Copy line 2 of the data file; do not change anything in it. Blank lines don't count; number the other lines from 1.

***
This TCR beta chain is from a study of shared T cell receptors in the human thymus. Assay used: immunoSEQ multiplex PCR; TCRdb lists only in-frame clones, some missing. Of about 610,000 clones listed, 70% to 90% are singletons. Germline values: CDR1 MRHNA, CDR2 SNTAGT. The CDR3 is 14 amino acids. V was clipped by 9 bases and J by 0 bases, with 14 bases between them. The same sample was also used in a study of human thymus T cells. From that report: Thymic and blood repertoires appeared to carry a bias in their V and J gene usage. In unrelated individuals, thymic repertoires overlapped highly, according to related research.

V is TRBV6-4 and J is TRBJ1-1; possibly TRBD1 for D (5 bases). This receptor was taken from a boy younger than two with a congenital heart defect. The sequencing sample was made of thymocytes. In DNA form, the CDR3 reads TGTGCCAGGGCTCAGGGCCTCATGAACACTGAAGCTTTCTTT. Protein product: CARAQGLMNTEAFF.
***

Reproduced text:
V is TRBV6-4 and J is TRBJ1-1; possibly TRBD1 for D (5 bases). This receptor was taken from a boy younger than two with a congenital heart defect. The sequencing sample was made of thymocytes. In DNA form, the CDR3 reads TGTGCCAGGGCTCAGGGCCTCATGAACACTGAAGCTTTCTTT. Protein product: CARAQGLMNTEAFF.